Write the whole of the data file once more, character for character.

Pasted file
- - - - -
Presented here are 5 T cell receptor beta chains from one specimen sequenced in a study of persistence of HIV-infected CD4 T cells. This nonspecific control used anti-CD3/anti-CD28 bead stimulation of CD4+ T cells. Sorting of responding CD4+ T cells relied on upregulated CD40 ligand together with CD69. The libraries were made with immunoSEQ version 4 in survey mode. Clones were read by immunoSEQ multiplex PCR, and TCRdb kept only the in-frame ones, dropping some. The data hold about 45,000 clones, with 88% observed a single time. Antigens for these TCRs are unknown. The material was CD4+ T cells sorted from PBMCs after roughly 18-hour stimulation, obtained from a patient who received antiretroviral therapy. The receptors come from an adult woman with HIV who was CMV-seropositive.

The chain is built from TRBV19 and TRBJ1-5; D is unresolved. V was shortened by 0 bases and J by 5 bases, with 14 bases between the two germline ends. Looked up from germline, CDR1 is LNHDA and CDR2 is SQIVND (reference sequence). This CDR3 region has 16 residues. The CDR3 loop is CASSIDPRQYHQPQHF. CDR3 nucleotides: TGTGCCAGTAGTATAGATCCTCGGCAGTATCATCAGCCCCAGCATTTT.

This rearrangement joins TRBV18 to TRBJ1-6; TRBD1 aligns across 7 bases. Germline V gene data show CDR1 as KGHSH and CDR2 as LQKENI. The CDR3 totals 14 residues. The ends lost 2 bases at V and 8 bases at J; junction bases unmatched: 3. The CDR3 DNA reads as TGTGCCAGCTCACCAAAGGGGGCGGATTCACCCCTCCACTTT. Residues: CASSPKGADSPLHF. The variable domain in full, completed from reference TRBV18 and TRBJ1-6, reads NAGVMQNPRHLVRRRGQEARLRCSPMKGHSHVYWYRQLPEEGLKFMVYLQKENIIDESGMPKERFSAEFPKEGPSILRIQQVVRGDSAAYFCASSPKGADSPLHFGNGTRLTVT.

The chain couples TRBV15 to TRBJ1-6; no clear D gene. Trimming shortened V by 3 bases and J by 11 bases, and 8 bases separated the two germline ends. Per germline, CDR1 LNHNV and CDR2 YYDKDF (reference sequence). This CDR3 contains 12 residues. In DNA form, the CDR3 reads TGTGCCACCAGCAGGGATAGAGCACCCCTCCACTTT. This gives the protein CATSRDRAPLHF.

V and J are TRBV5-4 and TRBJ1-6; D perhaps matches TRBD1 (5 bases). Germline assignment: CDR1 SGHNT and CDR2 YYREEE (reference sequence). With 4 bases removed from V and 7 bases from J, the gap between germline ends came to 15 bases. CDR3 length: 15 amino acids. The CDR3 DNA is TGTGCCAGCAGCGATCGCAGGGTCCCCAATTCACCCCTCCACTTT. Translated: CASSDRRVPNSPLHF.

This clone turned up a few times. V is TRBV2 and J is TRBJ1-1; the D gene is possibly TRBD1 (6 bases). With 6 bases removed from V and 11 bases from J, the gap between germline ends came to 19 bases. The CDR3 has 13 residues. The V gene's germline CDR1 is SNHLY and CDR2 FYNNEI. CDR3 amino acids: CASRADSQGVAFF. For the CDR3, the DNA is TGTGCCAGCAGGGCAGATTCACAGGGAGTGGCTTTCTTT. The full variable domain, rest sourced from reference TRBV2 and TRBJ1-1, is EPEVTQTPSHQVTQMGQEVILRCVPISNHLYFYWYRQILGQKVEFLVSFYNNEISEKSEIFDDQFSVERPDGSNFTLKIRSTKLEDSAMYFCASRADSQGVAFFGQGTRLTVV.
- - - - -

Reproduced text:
Presented here are 5 T cell receptor beta chains from one specimen sequenced in a study of persistence of HIV-infected CD4 T cells. This nonspecific control used anti-CD3/anti-CD28 bead stimulation of CD4+ T cells. Sorting of responding CD4+ T cells relied on upregulated CD40 ligand together with CD69. The libraries were made with immunoSEQ version 4 in survey mode. Clones were read by immunoSEQ multiplex PCR, and TCRdb kept only the in-frame ones, dropping some. The data hold about 45,000 clones, with 88% observed a single time. Antigens for these TCRs are unknown. The material was CD4+ T cells sorted from PBMCs after roughly 18-hour stimulation, obtained from a patient who received antiretroviral therapy. The receptors come from an adult woman with HIV who was CMV-seropositive.

The chain is built from TRBV19 and TRBJ1-5; D is unresolved. V was shortened by 0 bases and J by 5 bases, with 14 bases between the two germline ends. Looked up from germline, CDR1 is LNHDA and CDR2 is SQIVND (reference sequence). This CDR3 region has 16 residues. The CDR3 loop is CASSIDPRQYHQPQHF. CDR3 nucleotides: TGTGCCAGTAGTATAGATCCTCGGCAGTATCATCAGCCCCAGCATTTT.

This rearrangement joins TRBV18 to TRBJ1-6; TRBD1 aligns across 7 bases. Germline V gene data show CDR1 as KGHSH and CDR2 as LQKENI. The CDR3 totals 14 residues. The ends lost 2 bases at V and 8 bases at J; junction bases unmatched: 3. The CDR3 DNA reads as TGTGCCAGCTCACCAAAGGGGGCGGATTCACCCCTCCACTTT. Residues: CASSPKGADSPLHF. The variable domain in full, completed from reference TRBV18 and TRBJ1-6, reads NAGVMQNPRHLVRRRGQEARLRCSPMKGHSHVYWYRQLPEEGLKFMVYLQKENIIDESGMPKERFSAEFPKEGPSILRIQQVVRGDSAAYFCASSPKGADSPLHFGNGTRLTVT.

The chain couples TRBV15 to TRBJ1-6; no clear D gene. Trimming shortened V by 3 bases and J by 11 bases, and 8 bases separated the two germline ends. Per germline, CDR1 LNHNV and CDR2 YYDKDF (reference sequence). This CDR3 contains 12 residues. In DNA form, the CDR3 reads TGTGCCACCAGCAGGGATAGAGCACCCCTCCACTTT. This gives the protein CATSRDRAPLHF.

V and J are TRBV5-4 and TRBJ1-6; D perhaps matches TRBD1 (5 bases). Germline assignment: CDR1 SGHNT and CDR2 YYREEE (reference sequence). With 4 bases removed from V and 7 bases from J, the gap between germline ends came to 15 bases. CDR3 length: 15 amino acids. The CDR3 DNA is TGTGCCAGCAGCGATCGCAGGGTCCCCAATTCACCCCTCCACTTT. Translated: CASSDRRVPNSPLHF.

This clone turned up a few times. V is TRBV2 and J is TRBJ1-1; the D gene is possibly TRBD1 (6 bases). With 6 bases removed from V and 11 bases from J, the gap between germline ends came to 19 bases. The CDR3 has 13 residues. The V gene's germline CDR1 is SNHLY and CDR2 FYNNEI. CDR3 amino acids: CASRADSQGVAFF. For the CDR3, the DNA is TGTGCCAGCAGGGCAGATTCACAGGGAGTGGCTTTCTTT. The full variable domain, rest sourced from reference TRBV2 and TRBJ1-1, is EPEVTQTPSHQVTQMGQEVILRCVPISNHLYFYWYRQILGQKVEFLVSFYNNEISEKSEIFDDQFSVERPDGSNFTLKIRSTKLEDSAMYFCASRADSQGVAFFGQGTRLTVV.